Nepal’s Khumbu region, located just south of Mt. Everest in Nepal, is one of the country’s most popular tourist destinations. The ‘best’ time to visit is from early March to mid-May, and early September to mid-November. Monsoon hits between June to August, which is when I went, and in my opinion this is actually the ideal time for the trek to Everest Base Camp (EBC). The rain tends to stay confined to the afternoons / evenings, leaving clear mornings with few other tourists.
To approach the trek, you’ll probably start by flying the 30+ minutes from Kathmandu to Tenzing-Hillary Airport in Lukla, with its 460x20m runway on a 12% gradient — the second-most dangerous airport in the world. The experience is unique.
Trekking to EBC takes you through some of the world’s most epic landscapes and gives you a close look at Sherpa culture. But it’s important to remember that a lot of the tourism infrastructure here has been built on foundations of injustice. On my visit, I couldn’t believe how many men and children I saw toiling under slave-like conditions. I’ve covered the sad reality of modern-day slavery in the stone industry in this part of Nepal on my blog. The reality will be plainly evident to you on the trek.
If you choose to hike to EBC, I would encourage you to carry your own pack. Most of the guesthouses in Kathmandu can temporarily store any belongings you don’t need to take with you, so you can travel light — shoot for 10kg. You’ll be offered a guide and a porter, but the truth is neither is needed for this trek (maps are available in many shops in Kathmandu). If you decide to use a porter, keep in mind many of them are from the south of Nepal or India (especially the ones carrying goods to different villages) and work very hard for next to no money by Western standards.
In monsoon time, Tenzing-Hillary Airport can be closed for days, even weeks until the weather clears. Most of the airplanes in service are very old and give a rough ride, but the feeling of flying so close to the mountains is extraordinary. The landing and takeoff from Lukla is a special moment: Locals start praying, and cotton is offered to stop up your ears.
From Lukla to Nurning
A local family walking from Lukla to Nurning village. The mornings are good for trekking, especially in monsoon season. Many paths traverse big stones, which can make the walking challenging -- hiking boots are highly recommended.
Most of the porters come from poor areas of Nepal and India. For the stone breakers, a day's work is 12 hours and earns them US$3-5. Indentured labor in the stone-breaking industry affects several villages in this region of Nepal, where people are caught in the cycle of poverty and debt bondage, forced to borrow money for basic survival. Child slave labor is also a growing problem. It's estimated that there are 2.6 million child workers in Nepal.
On the trek, I found this young Sherpa getting ready to carry goods. Porters can be any age, and in some cases, children.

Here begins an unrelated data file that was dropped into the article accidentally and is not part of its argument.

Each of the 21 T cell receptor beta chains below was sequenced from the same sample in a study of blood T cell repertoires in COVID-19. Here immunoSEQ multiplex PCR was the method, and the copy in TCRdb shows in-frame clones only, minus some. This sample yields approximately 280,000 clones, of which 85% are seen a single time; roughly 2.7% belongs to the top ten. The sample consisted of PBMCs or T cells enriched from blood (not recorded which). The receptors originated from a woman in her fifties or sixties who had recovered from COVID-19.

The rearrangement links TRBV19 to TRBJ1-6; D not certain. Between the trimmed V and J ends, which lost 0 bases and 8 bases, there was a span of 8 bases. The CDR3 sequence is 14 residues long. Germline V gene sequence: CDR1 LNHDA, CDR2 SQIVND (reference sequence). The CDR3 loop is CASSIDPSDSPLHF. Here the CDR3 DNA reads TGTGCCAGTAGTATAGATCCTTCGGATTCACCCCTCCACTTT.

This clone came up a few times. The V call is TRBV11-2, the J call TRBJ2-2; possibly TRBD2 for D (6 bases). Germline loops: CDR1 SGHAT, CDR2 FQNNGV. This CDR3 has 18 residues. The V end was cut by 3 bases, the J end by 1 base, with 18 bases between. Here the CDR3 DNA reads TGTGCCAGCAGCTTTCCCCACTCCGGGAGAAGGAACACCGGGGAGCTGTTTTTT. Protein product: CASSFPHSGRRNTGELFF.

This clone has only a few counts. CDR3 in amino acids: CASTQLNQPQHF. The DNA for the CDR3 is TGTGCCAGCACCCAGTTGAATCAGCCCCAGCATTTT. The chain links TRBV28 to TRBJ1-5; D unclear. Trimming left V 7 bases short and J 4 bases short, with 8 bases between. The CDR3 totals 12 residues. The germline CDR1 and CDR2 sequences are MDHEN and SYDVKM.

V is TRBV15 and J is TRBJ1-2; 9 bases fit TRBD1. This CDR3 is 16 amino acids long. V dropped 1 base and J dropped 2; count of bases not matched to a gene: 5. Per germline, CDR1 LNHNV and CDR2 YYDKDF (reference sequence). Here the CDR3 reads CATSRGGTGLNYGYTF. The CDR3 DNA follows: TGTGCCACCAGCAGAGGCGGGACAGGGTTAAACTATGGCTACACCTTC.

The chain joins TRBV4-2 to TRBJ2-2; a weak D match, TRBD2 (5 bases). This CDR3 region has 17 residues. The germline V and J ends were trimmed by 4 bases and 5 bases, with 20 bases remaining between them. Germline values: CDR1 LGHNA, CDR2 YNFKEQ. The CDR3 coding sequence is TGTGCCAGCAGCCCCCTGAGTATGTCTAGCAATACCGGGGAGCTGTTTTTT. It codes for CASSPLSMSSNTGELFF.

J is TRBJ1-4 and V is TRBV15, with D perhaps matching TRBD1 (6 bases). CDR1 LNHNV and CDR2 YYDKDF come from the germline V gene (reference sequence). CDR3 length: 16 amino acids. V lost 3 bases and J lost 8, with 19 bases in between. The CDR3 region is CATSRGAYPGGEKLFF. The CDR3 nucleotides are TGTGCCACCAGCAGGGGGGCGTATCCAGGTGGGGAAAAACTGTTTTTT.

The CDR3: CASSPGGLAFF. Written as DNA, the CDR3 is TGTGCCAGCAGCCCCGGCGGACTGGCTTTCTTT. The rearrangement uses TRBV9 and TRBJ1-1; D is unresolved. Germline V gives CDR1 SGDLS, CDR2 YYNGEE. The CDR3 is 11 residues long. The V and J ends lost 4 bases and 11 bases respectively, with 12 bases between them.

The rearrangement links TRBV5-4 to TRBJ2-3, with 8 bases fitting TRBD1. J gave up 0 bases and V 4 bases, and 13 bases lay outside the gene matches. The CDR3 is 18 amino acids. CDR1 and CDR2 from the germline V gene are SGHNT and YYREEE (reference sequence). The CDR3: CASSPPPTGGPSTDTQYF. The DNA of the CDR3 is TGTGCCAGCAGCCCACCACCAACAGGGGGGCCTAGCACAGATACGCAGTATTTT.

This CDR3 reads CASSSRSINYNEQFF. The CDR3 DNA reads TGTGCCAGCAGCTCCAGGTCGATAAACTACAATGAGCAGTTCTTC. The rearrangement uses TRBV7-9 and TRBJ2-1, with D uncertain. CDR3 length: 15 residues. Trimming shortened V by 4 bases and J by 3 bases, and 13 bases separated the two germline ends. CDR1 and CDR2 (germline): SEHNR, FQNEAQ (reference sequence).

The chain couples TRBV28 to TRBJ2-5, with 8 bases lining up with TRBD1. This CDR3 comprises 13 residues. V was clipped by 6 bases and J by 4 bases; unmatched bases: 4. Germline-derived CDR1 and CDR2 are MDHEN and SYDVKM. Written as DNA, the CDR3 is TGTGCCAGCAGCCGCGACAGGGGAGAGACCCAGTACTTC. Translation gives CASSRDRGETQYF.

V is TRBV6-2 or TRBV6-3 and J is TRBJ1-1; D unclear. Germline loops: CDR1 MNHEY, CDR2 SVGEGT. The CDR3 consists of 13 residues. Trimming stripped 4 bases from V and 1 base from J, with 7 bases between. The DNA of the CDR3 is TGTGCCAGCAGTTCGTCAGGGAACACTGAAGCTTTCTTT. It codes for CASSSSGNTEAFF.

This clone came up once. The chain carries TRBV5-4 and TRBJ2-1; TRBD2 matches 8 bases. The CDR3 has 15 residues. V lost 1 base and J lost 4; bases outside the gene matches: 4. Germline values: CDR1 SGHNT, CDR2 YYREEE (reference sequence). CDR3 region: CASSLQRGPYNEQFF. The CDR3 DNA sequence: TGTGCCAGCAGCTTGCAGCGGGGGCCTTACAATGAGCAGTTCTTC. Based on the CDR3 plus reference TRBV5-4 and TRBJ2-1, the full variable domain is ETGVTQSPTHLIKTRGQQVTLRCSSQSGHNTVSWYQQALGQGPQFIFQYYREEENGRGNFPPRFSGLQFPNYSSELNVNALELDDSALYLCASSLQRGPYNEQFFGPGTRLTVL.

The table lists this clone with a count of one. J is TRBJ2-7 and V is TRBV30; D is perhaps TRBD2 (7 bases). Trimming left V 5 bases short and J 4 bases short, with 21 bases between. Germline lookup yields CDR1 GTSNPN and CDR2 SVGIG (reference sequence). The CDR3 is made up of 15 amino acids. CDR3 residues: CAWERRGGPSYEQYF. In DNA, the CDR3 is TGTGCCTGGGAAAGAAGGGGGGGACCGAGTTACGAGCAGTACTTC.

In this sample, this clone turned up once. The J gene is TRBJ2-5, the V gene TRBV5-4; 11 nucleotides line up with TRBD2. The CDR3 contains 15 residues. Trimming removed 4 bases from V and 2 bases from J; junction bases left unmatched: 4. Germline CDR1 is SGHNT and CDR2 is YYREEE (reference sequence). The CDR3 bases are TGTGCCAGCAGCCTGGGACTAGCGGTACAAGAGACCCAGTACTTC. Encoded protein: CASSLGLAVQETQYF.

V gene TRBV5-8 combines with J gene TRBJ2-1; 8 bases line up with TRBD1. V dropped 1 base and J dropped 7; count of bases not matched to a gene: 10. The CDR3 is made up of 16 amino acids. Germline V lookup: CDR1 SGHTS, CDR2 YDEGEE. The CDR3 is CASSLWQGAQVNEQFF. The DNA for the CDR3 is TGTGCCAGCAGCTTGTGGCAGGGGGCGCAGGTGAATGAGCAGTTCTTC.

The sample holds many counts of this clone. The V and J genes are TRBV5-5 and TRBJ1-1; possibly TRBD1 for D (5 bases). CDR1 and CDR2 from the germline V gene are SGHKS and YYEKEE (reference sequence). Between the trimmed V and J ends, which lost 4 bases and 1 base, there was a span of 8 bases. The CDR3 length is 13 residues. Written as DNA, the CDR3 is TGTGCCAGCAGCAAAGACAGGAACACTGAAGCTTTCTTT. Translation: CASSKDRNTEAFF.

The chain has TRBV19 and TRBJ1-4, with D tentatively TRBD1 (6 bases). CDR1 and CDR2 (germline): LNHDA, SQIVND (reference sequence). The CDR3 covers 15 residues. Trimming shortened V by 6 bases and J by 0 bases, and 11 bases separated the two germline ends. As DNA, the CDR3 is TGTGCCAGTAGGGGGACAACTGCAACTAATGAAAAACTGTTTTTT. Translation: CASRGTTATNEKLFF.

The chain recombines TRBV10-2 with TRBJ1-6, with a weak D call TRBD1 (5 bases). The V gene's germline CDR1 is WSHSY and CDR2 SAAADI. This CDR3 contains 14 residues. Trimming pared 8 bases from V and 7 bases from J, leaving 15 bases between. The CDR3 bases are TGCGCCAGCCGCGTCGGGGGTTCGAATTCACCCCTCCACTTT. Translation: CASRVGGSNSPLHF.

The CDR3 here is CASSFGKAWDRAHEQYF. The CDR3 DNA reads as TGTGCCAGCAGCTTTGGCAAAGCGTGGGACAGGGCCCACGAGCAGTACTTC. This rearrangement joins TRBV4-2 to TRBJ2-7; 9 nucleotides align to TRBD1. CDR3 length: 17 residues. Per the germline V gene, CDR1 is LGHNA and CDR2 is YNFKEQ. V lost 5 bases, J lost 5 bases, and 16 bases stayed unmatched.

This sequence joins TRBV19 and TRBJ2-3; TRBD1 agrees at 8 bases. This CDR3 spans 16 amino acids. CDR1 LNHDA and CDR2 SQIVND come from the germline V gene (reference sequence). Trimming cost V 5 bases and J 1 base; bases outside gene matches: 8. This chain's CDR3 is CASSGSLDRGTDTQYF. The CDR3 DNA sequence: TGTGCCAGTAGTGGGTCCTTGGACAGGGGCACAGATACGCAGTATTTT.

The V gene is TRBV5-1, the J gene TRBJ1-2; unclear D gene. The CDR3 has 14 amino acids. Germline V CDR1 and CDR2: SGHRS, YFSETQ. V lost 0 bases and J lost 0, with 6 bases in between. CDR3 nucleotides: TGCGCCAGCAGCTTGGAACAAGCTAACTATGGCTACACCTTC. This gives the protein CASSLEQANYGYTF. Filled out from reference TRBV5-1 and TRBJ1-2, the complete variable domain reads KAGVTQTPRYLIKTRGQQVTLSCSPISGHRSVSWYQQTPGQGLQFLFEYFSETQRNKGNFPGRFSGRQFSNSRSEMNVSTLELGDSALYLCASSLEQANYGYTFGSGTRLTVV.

Over the Dudh Kosi
Before the steep ascent to Namche Bazaar are two suspension bridges over the Dudh Kosi river. From this point to Namche takes three to four hours, along a section of trail where there are no teahouses or places to stay. Bring water and some chocolate!
Because of the frequent mist, I decided to shoot this project in black and white. It gives the images a kind of mystic feel. It was a pleasure to shoot under such conditions, though I'd recommend using a waterproof cover for your camera. Here in Namche, there are great views of the peaks, though during the monsoon it's often difficult to see even to the other side of town.
Porters carry wood from Lukla to Namche, or from Syangboche up to all the villages until Gorak Shep, the last town on the way to EBC. Often, their loads weigh over 80kg. Due to strict environmental law, wood cannot be cut locally to make houses or hotels -- a win for the environment, but a huge loss for human rights. There seem to be no efforts underway to find a balance.
At 3440m above sea level, Namche is the best place to take an altitude acclimatization rest day. It's the main trading hub for the Khumbu region and has internet access, museums, restaurants, and places to hang out. Also a great place to charge cameras and computers before continuing the trek. From here on out, you'll be asked to pay for charging electronic devices.
Namche street scene
Namche is an incredible place for taking pictures.
A porter walking from Namche to Deboche (3820m). This part of the trail is relatively easy. However, before Deboche, you ascend almost 600m. This is the last rise before getting a rest in Deboche.
On the soccer field
The weather from June to August is very unstable. But it didn't seem to matter if it was raining, misting, whatever -- children were always playing on the streets or in the school soccer fields.
Despite the low wages porters earn for carrying goods, the prices of those goods go up as you get higher. A bottle of water costs 100 rupees in Lukla; at EBC, that water will run 350. Gorak Shep (5140m), the last town on the trek, is the most expensive. Keep in mind there are just two ATMs on this route -- one in Lukla and another in Namche. Of course, there's no guarantee that they'll work. For three meals and a hotel, expect to spend US$15-20 per day.
I woke up at 5:30 to get the best light for taking pictures at EBC. Unfortunately, it was raining heavily, but suddenly the sun shone through, and I could see the glaciers surrounding EBC.
No one around
Being at EBC has been one of the best experiences I've had -- spectacular views with no other tourists around. The silence and beauty of the place make you forget the effort you've expended to reach it. A time to have some chocolate and water.
Returning from Lukla, I could see the runway of Tribhuvan International Airport in Kathmandu. Since the airplanes are very small, the few seats towards the front get a privileged view out the cockpit window.